Strictly Come Dancing and The Great British Bake Off have been snubbed in this year’s TV Baftas.
Both hit shows have been nominated several times in the past.
Dramas absent from this year’s Bafta list include thriller Doctor Foster, with Suranne Jones, which aired on BBC One.
And EastEnders does not get a nod in the soap category.
The Great British Bake Off aired on Channel 4 for the first time last year, with new hosts Sandi Toksvig and Noel Fielding, and Prue Leith joining Paul Hollywood as judge.
Former Strictly champion Ore Oduba said he was shocked to discover – just before he revealed the list of nominees at a Bafta press conference – that Strictly had been snubbed.
The BBC One show, hosted by Claudia Winkleman and Tess Daly, was absent from the entertainment programme category, despite notching up huge viewing figures last year.
Instead, Ant & Dec’s Saturday Night Takeaway, Britain’s Got Talent, The Voice and Michael McIntyre’s Big Show are up for best entertainment show.
Oduba, who announced the Bafta nominations with actress Michelle Keegan, told the Press Association: “It was a big shocker because that series was … one of the best-watched shows … in the history of Strictly.”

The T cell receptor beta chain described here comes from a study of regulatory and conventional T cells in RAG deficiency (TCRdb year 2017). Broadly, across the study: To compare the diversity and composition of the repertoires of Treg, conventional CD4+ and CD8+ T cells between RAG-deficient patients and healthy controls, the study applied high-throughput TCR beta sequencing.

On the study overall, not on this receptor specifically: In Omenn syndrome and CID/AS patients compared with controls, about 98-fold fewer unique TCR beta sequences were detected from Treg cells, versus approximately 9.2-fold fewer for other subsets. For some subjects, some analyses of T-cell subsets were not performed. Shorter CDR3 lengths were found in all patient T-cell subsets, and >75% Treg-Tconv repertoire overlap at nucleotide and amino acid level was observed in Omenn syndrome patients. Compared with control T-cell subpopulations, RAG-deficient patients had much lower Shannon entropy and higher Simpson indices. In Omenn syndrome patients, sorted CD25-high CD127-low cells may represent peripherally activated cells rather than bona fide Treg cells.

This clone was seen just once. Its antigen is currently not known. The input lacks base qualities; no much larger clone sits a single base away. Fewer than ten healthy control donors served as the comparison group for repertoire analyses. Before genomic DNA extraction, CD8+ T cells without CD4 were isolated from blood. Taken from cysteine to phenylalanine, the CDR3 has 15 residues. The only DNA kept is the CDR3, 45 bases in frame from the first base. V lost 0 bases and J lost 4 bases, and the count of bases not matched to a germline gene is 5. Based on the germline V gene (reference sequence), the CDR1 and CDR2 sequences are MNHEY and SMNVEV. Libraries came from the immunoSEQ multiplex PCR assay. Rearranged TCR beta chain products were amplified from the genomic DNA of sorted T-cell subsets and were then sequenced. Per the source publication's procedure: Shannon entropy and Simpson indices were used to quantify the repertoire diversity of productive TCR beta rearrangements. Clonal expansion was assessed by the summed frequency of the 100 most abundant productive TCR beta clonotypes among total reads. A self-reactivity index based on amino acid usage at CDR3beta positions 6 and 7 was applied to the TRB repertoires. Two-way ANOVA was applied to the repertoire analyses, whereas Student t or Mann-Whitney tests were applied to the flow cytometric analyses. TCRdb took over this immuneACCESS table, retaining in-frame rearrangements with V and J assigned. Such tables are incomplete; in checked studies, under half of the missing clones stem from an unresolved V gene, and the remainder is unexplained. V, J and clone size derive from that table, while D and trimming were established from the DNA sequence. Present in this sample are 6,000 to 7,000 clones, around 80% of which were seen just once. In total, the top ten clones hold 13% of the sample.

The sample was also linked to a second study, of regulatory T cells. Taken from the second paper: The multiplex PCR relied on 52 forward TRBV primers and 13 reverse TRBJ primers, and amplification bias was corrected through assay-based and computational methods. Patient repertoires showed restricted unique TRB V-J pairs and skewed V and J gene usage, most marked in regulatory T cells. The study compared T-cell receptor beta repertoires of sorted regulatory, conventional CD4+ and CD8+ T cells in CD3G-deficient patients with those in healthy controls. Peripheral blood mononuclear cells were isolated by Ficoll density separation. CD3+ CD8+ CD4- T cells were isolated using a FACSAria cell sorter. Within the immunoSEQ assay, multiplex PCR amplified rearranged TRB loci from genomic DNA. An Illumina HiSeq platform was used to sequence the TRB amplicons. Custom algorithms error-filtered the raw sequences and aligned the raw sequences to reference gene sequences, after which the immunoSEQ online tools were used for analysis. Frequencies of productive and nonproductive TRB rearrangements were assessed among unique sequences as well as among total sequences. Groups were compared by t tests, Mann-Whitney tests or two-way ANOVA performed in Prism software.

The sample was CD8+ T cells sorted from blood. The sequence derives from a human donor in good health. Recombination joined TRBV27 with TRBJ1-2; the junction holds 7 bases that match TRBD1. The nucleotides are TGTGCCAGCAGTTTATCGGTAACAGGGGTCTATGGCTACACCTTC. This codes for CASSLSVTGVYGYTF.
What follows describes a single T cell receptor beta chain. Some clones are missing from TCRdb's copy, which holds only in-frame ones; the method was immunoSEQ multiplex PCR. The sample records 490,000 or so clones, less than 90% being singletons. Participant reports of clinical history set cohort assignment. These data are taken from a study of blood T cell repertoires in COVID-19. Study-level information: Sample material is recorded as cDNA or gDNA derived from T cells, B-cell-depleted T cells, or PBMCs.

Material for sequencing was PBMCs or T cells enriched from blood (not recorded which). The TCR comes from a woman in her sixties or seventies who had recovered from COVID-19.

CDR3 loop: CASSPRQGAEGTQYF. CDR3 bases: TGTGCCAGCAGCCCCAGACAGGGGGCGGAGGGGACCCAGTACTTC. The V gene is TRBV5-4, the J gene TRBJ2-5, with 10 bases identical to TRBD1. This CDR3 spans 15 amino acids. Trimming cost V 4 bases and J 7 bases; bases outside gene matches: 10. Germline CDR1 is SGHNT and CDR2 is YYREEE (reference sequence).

Our Girl actress Keegan added: “We saw that before we went on stage. We read it and went ‘Strictly’s not on the cards’. We were really shocked.”
Oduba, who won Strictly in 2016, said of axed professional dancer Brendan Cole: “The guy was such a huge part of that show and he’ll leave a big hole. But the show evolves and it has to.
“In the wake of not being announced (nominated), that will I’m sure send some alarm bells ringing and keep everybody on their toes, that’s the whole point.”
Oduba said of the dance programme: I think they’ve only won the Bafta once … and they were so grateful.
“They know how tough that category is. Just getting a show out on an entertainment space on a Saturday night is a big deal. It just shows how incredibly intense the competition is.”
Ex-EastEnders actress Kacey Ainsworth, who played Little Mo, criticised the BBC One soap’s omission from the list.
“No EastEnders on the BAFTA TV noms that’s a first!”, she wrote on Twitter.
“In the past few months EastEnders has gone back to its roots, truly great characters, writers and actors and it shows.
“The only programme on TV depicting working class people not solely as benefit cheats and layabouts.”